Dr. Noh asks: What’s next?


With the upcoming unveiling of Nintendo’s next console I inevitably ask, what’s in store next generation? What can Nintendo, Microsoft, and Sony possibly do next? I have no idea what’s in store, but I can’t help but feel somewhat disenchanted with one advancement in particular: graphics.

In previous generations, I’ve been wowed and sold entirely on the impressive advancements in the field. I can remember seeing an SNES for the first time and feeling how obsolete the NES had become. The current generation, more than any other, has taught me that there’s more to consider.

The main issue I have with graphics is that I feel they’ve plateaued. Depending on the game, in game graphics have progressed to the point where they are nearly indistinguishable from the cinematic cutscenes. While this can be visually impressive, and make for a more seamless experience, gameplay can suffer. Some of the more extreme examples of this would be Metal Gear Solid 4 and Final Fantasy XIII, and their long cutscene runtimes. With the capability to utilize cinematic quality graphics, games have become even more cinematic in their presentation. I feel the push for gaming to become even more cinematic is ultimately a poor choice because as I’ve stated previously, film is a passive experience, where as gaming is (or at least should be) an interactive experience. I am ultimately more interested in how advancements in graphics can create more submersive and/or engaging experiences.



Remove the text and it looks like a shot straight out of Transformers.


The other graphical push that I tend to be disappointed in is the push towards realism. Console graphical horsepower is not yet powerful enough to escape the dreadful uncanny valley. I’m not quite sure when we’ll be able to get out of the valley, but I don’t anticipate it happening next generation. Until we reach that point, I’d prefer that games that strive for realism add a bit of style to the mixture as well.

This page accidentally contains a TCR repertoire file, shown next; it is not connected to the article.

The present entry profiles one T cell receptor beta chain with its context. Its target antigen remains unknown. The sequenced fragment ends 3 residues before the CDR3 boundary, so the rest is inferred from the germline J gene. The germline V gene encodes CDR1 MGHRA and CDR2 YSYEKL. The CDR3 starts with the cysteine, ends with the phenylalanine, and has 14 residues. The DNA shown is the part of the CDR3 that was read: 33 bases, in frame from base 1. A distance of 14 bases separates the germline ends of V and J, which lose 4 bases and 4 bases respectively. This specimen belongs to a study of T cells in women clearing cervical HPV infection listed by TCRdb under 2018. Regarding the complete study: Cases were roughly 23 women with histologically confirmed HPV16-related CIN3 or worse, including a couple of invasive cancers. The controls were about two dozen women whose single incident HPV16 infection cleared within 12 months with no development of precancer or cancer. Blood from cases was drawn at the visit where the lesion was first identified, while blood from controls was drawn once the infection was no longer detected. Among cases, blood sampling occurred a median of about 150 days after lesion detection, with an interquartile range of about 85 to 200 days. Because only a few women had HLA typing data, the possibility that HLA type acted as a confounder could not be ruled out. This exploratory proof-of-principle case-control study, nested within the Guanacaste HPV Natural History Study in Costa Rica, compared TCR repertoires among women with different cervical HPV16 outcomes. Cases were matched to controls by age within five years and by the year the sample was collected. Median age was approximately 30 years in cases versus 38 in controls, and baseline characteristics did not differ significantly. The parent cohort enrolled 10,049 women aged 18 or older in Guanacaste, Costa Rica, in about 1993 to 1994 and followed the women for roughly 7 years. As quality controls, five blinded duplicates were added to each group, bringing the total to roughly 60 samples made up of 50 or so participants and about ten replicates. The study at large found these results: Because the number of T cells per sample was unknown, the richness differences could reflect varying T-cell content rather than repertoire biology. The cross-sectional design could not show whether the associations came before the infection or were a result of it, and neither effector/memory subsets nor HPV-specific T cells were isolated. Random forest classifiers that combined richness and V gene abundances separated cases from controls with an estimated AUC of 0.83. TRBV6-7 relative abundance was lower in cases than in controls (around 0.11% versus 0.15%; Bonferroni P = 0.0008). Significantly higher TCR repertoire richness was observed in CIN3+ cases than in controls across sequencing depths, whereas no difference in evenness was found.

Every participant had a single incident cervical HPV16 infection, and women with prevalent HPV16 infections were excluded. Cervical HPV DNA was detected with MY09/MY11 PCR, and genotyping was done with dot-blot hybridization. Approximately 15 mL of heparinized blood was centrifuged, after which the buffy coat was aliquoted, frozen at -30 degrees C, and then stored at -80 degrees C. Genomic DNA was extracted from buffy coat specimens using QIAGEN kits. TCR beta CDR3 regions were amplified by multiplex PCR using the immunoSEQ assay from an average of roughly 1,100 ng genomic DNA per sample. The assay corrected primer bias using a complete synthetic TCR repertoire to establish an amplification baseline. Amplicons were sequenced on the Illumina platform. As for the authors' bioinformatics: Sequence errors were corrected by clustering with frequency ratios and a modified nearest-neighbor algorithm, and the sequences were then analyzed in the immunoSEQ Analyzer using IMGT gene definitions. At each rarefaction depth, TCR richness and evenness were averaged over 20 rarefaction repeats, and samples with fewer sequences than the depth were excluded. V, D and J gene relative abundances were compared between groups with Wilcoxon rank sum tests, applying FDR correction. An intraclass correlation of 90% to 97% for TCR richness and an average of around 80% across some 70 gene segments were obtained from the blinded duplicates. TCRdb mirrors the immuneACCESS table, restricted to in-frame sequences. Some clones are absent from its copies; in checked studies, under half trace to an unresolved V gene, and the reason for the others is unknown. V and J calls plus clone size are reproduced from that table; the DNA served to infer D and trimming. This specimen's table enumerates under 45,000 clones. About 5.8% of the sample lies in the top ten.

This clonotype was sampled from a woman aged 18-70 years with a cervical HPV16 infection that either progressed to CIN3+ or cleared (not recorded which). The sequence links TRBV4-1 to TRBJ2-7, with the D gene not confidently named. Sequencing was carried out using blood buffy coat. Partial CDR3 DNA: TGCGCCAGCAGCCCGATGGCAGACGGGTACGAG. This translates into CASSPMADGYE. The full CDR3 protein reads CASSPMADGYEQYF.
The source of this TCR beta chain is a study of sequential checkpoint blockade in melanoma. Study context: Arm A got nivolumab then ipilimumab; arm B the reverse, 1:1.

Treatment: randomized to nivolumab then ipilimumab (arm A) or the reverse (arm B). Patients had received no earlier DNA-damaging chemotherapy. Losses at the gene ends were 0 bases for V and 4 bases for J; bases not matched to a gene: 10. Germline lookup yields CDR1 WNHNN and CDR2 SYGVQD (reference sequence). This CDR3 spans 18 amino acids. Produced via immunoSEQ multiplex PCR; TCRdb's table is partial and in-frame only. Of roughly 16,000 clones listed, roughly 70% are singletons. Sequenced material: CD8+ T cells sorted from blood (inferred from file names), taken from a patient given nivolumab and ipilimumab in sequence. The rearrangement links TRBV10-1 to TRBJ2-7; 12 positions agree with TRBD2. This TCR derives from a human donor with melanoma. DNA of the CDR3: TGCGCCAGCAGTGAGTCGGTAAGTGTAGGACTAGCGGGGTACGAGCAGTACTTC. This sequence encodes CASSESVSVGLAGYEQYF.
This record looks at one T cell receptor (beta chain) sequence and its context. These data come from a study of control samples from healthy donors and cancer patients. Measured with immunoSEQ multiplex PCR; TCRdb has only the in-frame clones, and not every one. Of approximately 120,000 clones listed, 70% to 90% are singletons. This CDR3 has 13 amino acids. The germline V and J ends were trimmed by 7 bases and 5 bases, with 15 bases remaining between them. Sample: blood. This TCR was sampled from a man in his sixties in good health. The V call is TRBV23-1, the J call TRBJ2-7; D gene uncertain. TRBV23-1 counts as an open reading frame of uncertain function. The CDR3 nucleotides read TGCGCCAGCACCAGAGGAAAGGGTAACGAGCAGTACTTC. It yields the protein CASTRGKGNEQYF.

I could be wrong, but I don’t anticipate the graphical jump in the next generation to be quite as significant as in previous generations. Surely whatever advancements implemented will be noticeable, but I just can’t quite fathom how much more noticeable it will be. What do you think will happen?

  • http://padinga.com/members/thecrimsonking/ TheCrimsonKing

    With recent advances in cpu and gpu tech I’m wondering about the future too. Developers already use prefab designs and code that can automate enviromental features. If this can be applied to other areas of production and then some they could cut the time it takes to create visuals and focus more on gameplay and the rest of what you considered more important in games.
    I’ve been out of the game development process for a long time so I’m definitely talking outside my means here, but I feel like there will be a software and or hardware related revolution in what it takes to create realism (if that’s the goal) on screen. Whatever happens I’m looking forward to it.

  • http://padinga.com/members/laughingfish/ Andrew Allen

    I think the uncanny valley was pretty well beaten in the world of features with “Curious Case of Benjamin Button.” And then it was lost again in “Tron: Legacy.” We are by no means out of it yet, but I think we’re beginning to inch out.

  • http://padinga.com/members/ericrobbins/ Eric Robbins

    But beating the uncanny valley requires generous use of facial capture technology, which still takes a lot of time to get right. There are lots of techniques to capture, but none are what I would call simple, quick, or cheap, which makes them a difficult sell for game projects at the moment. We’ll get there, but it is going to take awhile before the process is streamlined. I will say that a source revealed to me that L.A. Noire is pushing other (theirs included) developers to take facial capture more seriously, which is amusing considering that L.A Noire’s capture, while impressive for a game, isn’t the greatest implementation.